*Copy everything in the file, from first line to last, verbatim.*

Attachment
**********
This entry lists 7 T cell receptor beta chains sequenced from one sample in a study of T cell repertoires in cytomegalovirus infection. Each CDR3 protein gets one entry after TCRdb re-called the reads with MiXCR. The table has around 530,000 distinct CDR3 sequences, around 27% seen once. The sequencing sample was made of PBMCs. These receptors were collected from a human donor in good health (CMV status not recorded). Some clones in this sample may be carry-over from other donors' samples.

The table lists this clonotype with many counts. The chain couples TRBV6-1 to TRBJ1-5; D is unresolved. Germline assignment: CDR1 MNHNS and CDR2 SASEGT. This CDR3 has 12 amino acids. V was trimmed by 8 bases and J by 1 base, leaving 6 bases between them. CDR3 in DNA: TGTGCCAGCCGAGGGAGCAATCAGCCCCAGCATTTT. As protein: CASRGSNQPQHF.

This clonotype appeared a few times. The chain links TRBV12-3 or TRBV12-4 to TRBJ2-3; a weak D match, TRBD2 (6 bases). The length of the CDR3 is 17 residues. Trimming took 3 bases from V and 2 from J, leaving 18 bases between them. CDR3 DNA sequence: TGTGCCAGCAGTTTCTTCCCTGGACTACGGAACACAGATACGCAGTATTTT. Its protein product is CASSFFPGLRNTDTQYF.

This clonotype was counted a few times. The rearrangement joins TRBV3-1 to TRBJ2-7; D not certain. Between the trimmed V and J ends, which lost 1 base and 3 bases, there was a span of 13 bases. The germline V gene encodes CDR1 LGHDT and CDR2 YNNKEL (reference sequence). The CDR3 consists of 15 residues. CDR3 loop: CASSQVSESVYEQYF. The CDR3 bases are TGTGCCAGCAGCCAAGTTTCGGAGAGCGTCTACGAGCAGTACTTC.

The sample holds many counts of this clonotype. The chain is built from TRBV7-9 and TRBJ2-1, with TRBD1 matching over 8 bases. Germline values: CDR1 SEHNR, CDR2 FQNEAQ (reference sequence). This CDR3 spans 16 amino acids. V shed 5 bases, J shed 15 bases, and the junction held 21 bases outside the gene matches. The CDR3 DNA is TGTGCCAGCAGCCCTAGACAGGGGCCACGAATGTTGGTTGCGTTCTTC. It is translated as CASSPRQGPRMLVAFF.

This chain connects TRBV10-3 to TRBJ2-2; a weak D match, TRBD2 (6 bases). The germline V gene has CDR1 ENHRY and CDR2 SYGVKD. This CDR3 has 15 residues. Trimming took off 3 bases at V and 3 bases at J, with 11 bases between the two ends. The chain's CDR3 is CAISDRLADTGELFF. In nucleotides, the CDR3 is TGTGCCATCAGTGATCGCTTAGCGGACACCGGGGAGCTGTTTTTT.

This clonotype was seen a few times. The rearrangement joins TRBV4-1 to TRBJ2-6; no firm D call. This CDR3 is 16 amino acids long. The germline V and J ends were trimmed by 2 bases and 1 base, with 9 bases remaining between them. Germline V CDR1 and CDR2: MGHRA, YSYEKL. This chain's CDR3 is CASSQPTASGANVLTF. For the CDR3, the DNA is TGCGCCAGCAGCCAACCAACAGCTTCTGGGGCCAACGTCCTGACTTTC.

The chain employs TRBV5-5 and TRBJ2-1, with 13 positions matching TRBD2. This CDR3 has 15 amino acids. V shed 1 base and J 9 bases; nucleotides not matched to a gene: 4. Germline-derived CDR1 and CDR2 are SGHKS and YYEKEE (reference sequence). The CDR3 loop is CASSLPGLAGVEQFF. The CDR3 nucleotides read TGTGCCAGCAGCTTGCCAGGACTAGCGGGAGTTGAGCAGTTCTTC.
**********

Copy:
This entry lists 7 T cell receptor beta chains sequenced from one sample in a study of T cell repertoires in cytomegalovirus infection. Each CDR3 protein gets one entry after TCRdb re-called the reads with MiXCR. The table has around 530,000 distinct CDR3 sequences, around 27% seen once. The sequencing sample was made of PBMCs. These receptors were collected from a human donor in good health (CMV status not recorded). Some clones in this sample may be carry-over from other donors' samples.

The table lists this clonotype with many counts. The chain couples TRBV6-1 to TRBJ1-5; D is unresolved. Germline assignment: CDR1 MNHNS and CDR2 SASEGT. This CDR3 has 12 amino acids. V was trimmed by 8 bases and J by 1 base, leaving 6 bases between them. CDR3 in DNA: TGTGCCAGCCGAGGGAGCAATCAGCCCCAGCATTTT. As protein: CASRGSNQPQHF.

This clonotype appeared a few times. The chain links TRBV12-3 or TRBV12-4 to TRBJ2-3; a weak D match, TRBD2 (6 bases). The length of the CDR3 is 17 residues. Trimming took 3 bases from V and 2 from J, leaving 18 bases between them. CDR3 DNA sequence: TGTGCCAGCAGTTTCTTCCCTGGACTACGGAACACAGATACGCAGTATTTT. Its protein product is CASSFFPGLRNTDTQYF.

This clonotype was counted a few times. The rearrangement joins TRBV3-1 to TRBJ2-7; D not certain. Between the trimmed V and J ends, which lost 1 base and 3 bases, there was a span of 13 bases. The germline V gene encodes CDR1 LGHDT and CDR2 YNNKEL (reference sequence). The CDR3 consists of 15 residues. CDR3 loop: CASSQVSESVYEQYF. The CDR3 bases are TGTGCCAGCAGCCAAGTTTCGGAGAGCGTCTACGAGCAGTACTTC.

The sample holds many counts of this clonotype. The chain is built from TRBV7-9 and TRBJ2-1, with TRBD1 matching over 8 bases. Germline values: CDR1 SEHNR, CDR2 FQNEAQ (reference sequence). This CDR3 spans 16 amino acids. V shed 5 bases, J shed 15 bases, and the junction held 21 bases outside the gene matches. The CDR3 DNA is TGTGCCAGCAGCCCTAGACAGGGGCCACGAATGTTGGTTGCGTTCTTC. It is translated as CASSPRQGPRMLVAFF.

This chain connects TRBV10-3 to TRBJ2-2; a weak D match, TRBD2 (6 bases). The germline V gene has CDR1 ENHRY and CDR2 SYGVKD. This CDR3 has 15 residues. Trimming took off 3 bases at V and 3 bases at J, with 11 bases between the two ends. The chain's CDR3 is CAISDRLADTGELFF. In nucleotides, the CDR3 is TGTGCCATCAGTGATCGCTTAGCGGACACCGGGGAGCTGTTTTTT.

This clonotype was seen a few times. The rearrangement joins TRBV4-1 to TRBJ2-6; no firm D call. This CDR3 is 16 amino acids long. The germline V and J ends were trimmed by 2 bases and 1 base, with 9 bases remaining between them. Germline V CDR1 and CDR2: MGHRA, YSYEKL. This chain's CDR3 is CASSQPTASGANVLTF. For the CDR3, the DNA is TGCGCCAGCAGCCAACCAACAGCTTCTGGGGCCAACGTCCTGACTTTC.

The chain employs TRBV5-5 and TRBJ2-1, with 13 positions matching TRBD2. This CDR3 has 15 amino acids. V shed 1 base and J 9 bases; nucleotides not matched to a gene: 4. Germline-derived CDR1 and CDR2 are SGHKS and YYEKEE (reference sequence). The CDR3 loop is CASSLPGLAGVEQFF. The CDR3 nucleotides read TGTGCCAGCAGCTTGCCAGGACTAGCGGGAGTTGAGCAGTTCTTC.